So this week the state’s wildlife watchers issued their annual guide to avoiding bear conflicts. Black bears are Utah’s only species of bear and this year Utah Division of Wildlife Resources officials fear they are spreading out further to new areas in their search for food.
The state’s continuing drought affects plants and root-like vegetation, which is 90% of a bear’s diet, according to a DWR press release.
“The lower food supply could lead to more bear conflicts this summer as bears look more broadly for food,” DWR Game Mammals Coordinator Darren DeBloois said. “We’re anticipating a possible increase in incidents this year of bears getting into people’s garbage and scavenging for food.”
The DWR offers the following advice to avoid a bear encounter.
Bear-proof your food and supplies
Store your food, snacks and scented items (such as deodorant and toothpaste) in an area where a bear can’t get to them. Do not leave them out on tables or keep them in your tent. Storing them in a locked trailer or locking them in the trunk of your car are both good options. Storing food and scented items in these areas will reduce the chance that a bear smells them. And, if a bear does make its way to the area where you’re staying, if it isn’t rewarded with food, it will likely move on.
Keep your cooking area clean
After you’ve finished eating, thoroughly clean utensils and anything else that was used to prepare or eat the food. Don’t dump oil or grease from pots or pans onto the ground. Instead, put the oil or grease in a container, and take it home with you. By keeping your campsite or cabin area clean, you reduce the chance that a bear will smell food and trash, and be lured to your camp.
Keep your campsite clean
Don’t leave food scraps and other trash scattered around your campsite or cabin area. Instead, put it in trash bags, and take it home with you. Make sure to wipe down picnic tables and keep the area free of food and other debris. Always keep your campsite or cabin area clean because a dirty campsite can attract bears long after you’ve left.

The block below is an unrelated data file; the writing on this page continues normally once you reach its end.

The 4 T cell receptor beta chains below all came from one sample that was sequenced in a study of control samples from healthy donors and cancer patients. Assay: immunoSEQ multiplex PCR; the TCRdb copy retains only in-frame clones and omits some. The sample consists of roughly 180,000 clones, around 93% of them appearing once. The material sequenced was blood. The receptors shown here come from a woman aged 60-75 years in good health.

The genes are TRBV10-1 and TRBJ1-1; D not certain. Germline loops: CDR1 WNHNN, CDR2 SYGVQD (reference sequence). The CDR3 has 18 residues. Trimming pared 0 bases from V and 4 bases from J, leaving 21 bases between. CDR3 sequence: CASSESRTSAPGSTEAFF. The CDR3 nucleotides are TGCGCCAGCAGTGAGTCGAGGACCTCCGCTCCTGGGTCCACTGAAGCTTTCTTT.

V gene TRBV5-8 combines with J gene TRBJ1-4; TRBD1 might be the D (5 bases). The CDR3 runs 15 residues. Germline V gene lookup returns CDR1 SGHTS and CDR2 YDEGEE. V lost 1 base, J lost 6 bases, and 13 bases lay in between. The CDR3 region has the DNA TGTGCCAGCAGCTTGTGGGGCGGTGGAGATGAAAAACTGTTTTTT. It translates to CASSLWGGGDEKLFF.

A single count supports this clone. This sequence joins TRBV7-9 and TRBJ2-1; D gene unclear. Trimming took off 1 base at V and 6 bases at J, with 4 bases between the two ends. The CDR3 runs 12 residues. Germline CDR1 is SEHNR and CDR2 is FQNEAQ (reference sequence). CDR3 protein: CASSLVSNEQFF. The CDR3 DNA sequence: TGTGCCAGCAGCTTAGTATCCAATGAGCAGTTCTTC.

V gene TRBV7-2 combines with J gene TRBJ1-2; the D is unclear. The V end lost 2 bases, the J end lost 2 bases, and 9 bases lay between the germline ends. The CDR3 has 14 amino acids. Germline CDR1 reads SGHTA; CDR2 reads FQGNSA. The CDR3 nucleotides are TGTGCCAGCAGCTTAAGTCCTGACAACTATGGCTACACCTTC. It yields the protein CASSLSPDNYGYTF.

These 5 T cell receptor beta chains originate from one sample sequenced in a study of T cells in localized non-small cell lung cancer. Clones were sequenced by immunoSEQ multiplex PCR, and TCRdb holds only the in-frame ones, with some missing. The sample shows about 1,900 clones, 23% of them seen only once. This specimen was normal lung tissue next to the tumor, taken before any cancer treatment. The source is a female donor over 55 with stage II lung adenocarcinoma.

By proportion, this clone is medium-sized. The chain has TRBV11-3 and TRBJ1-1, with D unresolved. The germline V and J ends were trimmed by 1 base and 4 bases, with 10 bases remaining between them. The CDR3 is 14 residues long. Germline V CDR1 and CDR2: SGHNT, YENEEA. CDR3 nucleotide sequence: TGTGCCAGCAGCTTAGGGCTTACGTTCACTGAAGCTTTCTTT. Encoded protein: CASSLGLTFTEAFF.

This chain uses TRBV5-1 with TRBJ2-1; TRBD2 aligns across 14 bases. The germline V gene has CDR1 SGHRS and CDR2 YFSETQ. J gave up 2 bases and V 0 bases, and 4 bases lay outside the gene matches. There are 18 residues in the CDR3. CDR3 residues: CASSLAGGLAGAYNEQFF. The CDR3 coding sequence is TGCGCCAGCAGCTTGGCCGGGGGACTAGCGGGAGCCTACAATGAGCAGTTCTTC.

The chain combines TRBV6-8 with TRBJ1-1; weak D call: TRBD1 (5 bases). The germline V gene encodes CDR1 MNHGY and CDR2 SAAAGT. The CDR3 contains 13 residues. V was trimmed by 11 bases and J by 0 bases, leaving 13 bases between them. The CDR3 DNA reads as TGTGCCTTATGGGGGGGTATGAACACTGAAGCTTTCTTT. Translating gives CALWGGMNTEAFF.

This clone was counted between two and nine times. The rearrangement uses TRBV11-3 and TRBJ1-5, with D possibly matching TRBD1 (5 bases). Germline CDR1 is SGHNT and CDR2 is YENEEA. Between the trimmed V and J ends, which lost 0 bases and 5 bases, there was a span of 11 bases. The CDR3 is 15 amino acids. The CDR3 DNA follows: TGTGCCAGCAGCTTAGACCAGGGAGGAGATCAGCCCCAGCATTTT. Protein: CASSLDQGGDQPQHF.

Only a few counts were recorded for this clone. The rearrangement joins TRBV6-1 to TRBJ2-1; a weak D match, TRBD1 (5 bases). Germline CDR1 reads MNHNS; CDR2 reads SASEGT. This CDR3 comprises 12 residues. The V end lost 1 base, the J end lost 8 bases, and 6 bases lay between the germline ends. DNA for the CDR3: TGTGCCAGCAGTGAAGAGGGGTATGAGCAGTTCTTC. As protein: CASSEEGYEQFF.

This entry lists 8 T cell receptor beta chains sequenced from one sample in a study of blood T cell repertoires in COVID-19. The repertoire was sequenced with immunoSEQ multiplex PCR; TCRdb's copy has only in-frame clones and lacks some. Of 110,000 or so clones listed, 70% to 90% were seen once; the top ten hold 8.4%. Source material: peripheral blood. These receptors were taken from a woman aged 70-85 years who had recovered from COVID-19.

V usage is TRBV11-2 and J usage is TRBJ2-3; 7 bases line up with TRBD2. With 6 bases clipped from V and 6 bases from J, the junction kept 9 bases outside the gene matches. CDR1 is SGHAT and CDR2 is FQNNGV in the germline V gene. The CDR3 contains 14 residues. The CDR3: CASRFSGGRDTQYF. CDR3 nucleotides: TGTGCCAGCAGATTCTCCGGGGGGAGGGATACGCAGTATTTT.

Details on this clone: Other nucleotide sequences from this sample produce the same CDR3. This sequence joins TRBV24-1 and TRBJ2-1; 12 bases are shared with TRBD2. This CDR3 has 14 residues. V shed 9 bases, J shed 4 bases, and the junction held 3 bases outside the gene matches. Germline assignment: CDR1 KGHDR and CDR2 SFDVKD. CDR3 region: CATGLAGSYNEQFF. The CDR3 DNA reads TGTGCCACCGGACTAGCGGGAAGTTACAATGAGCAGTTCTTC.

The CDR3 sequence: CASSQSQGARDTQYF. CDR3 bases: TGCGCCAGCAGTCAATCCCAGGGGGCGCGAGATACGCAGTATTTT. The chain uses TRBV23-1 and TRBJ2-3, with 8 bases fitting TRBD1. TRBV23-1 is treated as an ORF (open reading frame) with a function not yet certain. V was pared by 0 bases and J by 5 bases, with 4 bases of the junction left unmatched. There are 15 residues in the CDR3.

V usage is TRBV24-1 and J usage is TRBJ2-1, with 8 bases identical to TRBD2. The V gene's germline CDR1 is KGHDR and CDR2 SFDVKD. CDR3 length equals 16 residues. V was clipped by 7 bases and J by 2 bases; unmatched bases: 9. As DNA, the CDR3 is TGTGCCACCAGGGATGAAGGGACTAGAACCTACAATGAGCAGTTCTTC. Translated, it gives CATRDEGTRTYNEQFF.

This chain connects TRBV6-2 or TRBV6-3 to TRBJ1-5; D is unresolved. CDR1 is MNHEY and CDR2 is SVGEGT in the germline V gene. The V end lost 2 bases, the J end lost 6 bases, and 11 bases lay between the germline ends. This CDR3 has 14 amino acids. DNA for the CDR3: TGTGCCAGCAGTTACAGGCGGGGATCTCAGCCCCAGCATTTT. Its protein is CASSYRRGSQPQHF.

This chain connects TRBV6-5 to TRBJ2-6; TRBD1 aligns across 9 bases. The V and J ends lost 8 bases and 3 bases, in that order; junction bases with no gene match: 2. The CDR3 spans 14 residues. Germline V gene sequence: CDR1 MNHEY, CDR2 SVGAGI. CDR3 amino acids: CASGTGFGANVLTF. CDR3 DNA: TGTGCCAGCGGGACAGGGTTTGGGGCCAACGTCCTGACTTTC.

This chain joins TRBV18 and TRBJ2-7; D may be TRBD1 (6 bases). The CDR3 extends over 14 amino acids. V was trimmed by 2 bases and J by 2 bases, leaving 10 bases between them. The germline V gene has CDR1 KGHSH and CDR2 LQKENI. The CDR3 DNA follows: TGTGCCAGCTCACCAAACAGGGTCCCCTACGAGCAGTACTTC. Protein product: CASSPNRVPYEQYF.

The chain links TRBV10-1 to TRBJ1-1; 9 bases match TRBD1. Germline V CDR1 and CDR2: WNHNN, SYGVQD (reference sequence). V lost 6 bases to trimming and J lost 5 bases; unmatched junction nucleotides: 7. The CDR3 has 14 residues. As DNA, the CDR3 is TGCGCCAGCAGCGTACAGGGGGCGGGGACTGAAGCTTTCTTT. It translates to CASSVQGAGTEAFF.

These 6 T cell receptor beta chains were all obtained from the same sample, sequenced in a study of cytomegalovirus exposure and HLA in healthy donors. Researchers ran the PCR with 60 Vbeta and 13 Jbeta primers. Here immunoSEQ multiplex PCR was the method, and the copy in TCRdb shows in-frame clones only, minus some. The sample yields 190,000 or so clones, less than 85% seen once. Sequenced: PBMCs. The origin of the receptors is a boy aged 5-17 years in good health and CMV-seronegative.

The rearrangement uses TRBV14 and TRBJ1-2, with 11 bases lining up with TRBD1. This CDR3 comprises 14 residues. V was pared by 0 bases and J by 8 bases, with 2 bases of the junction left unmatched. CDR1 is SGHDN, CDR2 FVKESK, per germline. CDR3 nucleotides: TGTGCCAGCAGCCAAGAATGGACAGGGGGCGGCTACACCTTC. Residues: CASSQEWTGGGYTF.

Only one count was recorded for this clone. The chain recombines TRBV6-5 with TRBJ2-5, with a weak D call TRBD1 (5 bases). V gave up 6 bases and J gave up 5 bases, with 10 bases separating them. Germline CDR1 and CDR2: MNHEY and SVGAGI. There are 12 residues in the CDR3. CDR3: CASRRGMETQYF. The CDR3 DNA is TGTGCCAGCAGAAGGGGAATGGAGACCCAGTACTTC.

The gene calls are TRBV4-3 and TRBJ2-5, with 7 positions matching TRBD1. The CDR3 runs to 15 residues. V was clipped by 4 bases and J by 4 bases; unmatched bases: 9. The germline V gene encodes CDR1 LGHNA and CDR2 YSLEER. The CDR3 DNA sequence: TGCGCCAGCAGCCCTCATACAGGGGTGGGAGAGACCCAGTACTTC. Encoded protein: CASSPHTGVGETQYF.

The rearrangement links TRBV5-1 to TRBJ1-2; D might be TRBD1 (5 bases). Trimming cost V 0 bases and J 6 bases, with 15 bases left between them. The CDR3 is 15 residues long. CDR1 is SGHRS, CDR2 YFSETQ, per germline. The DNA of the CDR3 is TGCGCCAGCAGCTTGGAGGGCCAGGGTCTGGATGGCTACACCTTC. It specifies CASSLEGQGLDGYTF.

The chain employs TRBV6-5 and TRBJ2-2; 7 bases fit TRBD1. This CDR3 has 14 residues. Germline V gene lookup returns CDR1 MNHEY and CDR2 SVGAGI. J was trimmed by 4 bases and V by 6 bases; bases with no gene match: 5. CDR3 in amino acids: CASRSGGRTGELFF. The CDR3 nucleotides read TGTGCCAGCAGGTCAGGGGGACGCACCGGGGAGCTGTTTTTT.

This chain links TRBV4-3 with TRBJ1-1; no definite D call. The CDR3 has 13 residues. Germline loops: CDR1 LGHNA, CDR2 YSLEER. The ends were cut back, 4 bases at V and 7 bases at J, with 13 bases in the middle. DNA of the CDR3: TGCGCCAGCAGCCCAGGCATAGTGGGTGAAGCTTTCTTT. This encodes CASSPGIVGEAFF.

“If a bear visits the area after you leave and then someone comes into that area to camp, you’ve created a potentially dangerous situation,” DeBloois said.
Never feed a bear
This may seem like common sense, but it’s worth noting. Although bear cubs may seem cute, you should absolutely never feed one — or an adult bear for that matter. They are wild animals and natural predators.
Once a bear loses its fear of people, wildlife biologists and conservation officers are left with something they dread: having to euthanize an animal to keep the public safe. By not providing a bear with food, you can help keep it safe too.
“We got into the wildlife profession because we love wildlife,” DeBloois says. “We enjoy managing and protecting animals so Utahns can get outdoors and enjoy them. Having to euthanize an animal — because someone didn’t do something as simple as keeping their campsite clean and storing food in a secure area — is tough. Please don’t put us in that situation.”
Bear-proof your outdoor garbage cans
Many bear reports that the DWR receives each year involve bears getting into trash cans or dumpsters in neighborhoods and at cabins. Make sure to store your trash in a secure location or bear-proof container. If you don’t have access to a bear-safe garbage can or dumpster, make sure to store your garbage can in your garage and put it out for pick up in the morning, rather than the night before. Also, make sure to clean your trash container regularly to eliminate some of the odors that attract bears.
Remove items that will attract a bear to your house
Utah is bear country, and especially so if you live in the foothills or other mountainous parts of the state. It is important to properly secure or clean anything in your yard that may attract a bear. Some of these include:
- Birdfeeders (both seed and hummingbird)
- Fruit trees
- Compost piles
- Pet food and water bowls
- Unsupervised outdoor pets (especially at night)
- Barbecue grills